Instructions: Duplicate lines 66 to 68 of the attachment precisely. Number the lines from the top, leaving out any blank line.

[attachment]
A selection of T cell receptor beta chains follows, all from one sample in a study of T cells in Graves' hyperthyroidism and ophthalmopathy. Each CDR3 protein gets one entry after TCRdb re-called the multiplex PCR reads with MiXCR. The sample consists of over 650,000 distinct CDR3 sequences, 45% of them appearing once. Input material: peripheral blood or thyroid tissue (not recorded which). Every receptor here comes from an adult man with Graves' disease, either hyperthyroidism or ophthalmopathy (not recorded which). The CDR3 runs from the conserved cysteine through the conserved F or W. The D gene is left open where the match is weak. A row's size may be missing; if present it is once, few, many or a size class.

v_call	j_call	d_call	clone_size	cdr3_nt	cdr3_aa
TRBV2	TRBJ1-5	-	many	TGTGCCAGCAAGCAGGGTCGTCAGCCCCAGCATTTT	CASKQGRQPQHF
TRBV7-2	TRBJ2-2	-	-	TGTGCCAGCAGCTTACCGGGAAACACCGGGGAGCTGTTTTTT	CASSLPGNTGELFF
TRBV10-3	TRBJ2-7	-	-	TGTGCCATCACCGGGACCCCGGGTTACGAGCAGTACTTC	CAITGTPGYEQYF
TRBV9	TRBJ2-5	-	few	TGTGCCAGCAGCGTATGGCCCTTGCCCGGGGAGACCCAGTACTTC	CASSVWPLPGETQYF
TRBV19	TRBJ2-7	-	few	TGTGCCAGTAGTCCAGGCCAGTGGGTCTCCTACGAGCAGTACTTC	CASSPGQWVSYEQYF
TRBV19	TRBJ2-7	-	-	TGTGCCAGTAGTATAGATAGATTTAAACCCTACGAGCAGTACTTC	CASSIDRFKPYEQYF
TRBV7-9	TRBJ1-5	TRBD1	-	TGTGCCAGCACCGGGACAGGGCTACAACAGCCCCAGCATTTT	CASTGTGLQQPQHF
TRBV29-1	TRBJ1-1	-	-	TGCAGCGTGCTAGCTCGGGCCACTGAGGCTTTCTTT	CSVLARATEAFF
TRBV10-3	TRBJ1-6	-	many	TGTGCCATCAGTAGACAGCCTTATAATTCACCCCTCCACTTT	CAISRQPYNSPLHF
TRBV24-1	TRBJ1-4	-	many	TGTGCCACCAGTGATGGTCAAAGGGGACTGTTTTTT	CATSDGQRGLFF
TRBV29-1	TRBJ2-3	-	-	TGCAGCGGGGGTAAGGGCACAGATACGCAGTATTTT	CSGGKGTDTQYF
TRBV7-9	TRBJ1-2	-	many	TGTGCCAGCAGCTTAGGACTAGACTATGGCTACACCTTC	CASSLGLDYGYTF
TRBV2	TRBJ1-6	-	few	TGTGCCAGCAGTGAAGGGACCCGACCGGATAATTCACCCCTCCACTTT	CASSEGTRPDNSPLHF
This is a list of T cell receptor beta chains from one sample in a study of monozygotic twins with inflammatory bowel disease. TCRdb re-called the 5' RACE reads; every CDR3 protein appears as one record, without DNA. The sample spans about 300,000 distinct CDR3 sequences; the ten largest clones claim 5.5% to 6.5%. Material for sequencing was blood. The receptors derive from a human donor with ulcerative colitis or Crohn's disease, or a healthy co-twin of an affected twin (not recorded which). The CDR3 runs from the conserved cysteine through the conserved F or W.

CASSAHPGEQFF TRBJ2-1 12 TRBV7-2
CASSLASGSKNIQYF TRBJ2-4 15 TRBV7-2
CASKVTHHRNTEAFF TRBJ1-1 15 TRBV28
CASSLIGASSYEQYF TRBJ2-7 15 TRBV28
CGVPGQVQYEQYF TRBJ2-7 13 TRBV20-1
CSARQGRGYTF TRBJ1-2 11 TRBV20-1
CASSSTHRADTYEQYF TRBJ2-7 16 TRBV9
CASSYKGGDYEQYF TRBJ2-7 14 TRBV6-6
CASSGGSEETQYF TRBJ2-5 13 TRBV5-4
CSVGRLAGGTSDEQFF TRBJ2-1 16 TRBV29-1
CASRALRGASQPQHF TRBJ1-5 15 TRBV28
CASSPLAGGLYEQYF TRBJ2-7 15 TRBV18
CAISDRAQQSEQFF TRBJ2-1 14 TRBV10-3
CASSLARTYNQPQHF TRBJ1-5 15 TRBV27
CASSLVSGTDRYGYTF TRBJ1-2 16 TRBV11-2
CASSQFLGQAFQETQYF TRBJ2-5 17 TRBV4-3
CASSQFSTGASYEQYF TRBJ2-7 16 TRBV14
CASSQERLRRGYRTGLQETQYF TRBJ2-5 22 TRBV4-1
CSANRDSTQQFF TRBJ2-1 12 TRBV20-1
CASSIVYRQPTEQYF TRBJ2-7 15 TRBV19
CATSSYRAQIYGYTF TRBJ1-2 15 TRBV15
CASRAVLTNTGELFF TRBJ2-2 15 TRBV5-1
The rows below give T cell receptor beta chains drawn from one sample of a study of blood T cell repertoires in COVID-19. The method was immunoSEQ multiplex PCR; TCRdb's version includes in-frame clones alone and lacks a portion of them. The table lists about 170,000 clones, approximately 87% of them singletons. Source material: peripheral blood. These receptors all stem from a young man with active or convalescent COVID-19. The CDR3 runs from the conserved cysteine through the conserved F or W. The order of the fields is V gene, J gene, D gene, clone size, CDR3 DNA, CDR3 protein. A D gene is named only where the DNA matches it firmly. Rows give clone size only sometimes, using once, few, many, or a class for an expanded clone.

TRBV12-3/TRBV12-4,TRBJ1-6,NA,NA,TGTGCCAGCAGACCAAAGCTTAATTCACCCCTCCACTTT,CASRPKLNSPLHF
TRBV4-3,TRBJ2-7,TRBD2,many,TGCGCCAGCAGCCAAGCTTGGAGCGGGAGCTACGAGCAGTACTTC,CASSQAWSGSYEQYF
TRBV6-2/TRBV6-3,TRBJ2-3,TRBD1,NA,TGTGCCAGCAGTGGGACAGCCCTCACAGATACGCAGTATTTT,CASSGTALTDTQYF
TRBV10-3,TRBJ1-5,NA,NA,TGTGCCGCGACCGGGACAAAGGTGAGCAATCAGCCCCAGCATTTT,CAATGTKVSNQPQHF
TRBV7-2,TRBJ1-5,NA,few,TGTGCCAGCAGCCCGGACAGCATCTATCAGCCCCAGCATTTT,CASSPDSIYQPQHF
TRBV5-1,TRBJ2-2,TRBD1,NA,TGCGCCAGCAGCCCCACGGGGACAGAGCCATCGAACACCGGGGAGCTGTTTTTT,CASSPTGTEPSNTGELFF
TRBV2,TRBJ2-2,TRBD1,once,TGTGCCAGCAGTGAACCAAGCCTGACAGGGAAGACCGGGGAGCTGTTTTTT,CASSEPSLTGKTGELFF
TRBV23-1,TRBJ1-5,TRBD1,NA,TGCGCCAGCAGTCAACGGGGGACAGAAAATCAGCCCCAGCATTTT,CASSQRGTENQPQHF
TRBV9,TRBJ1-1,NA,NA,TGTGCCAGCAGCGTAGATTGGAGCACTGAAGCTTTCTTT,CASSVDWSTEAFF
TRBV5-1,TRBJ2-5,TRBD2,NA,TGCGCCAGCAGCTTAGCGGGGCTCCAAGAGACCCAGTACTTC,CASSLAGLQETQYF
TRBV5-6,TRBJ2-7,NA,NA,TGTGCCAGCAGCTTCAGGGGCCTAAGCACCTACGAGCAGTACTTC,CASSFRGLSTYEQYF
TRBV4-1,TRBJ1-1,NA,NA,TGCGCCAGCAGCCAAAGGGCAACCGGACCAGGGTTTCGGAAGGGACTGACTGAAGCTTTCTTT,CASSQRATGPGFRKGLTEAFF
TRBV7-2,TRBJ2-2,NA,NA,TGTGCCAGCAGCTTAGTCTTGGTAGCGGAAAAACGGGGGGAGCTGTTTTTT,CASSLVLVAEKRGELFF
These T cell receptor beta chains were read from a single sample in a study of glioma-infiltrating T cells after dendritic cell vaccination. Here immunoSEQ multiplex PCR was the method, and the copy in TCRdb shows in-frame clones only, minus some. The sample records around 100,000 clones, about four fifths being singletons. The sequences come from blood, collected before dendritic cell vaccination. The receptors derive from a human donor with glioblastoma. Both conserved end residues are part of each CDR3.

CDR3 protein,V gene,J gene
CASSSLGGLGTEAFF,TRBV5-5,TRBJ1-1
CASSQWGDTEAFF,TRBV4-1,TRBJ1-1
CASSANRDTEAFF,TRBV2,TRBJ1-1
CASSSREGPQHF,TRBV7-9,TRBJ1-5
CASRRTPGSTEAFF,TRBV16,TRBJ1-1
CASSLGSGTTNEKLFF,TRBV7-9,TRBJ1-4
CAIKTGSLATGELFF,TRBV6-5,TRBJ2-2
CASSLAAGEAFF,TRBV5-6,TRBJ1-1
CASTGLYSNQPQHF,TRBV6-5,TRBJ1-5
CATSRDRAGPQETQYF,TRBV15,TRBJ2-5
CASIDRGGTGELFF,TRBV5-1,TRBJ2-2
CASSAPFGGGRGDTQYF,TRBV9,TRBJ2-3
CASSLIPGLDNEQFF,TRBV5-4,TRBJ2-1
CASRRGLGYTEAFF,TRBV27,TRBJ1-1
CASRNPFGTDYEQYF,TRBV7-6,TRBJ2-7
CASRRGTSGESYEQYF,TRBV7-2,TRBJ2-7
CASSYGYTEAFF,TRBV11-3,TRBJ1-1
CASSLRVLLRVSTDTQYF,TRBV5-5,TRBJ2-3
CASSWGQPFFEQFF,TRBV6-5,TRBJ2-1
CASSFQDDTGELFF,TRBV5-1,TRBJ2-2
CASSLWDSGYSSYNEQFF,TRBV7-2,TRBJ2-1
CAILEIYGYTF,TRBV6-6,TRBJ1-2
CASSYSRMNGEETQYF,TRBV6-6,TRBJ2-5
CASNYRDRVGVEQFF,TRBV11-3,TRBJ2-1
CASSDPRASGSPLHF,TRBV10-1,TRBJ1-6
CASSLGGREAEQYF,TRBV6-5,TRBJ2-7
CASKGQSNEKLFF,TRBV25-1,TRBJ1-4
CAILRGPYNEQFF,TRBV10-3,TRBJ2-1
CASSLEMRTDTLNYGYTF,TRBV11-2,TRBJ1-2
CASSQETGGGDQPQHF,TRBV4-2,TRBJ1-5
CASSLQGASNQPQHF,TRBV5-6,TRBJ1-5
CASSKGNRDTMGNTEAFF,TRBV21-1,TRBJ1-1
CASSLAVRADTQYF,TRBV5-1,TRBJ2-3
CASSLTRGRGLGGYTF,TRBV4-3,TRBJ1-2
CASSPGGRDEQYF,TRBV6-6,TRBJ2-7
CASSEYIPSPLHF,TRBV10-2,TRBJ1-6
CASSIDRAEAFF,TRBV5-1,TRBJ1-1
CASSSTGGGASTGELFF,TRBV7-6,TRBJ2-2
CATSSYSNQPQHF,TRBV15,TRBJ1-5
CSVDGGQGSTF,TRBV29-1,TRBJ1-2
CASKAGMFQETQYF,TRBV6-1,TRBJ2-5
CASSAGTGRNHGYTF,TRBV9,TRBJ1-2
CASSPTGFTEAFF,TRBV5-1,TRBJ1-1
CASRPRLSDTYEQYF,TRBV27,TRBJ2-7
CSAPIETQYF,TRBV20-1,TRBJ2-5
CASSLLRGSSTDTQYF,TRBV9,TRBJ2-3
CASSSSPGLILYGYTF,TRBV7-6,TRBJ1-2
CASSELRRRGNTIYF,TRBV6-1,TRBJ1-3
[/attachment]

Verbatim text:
CASSAPFGGGRGDTQYF,TRBV9,TRBJ2-3
CASSLIPGLDNEQFF,TRBV5-4,TRBJ2-1
CASRRGLGYTEAFF,TRBV27,TRBJ1-1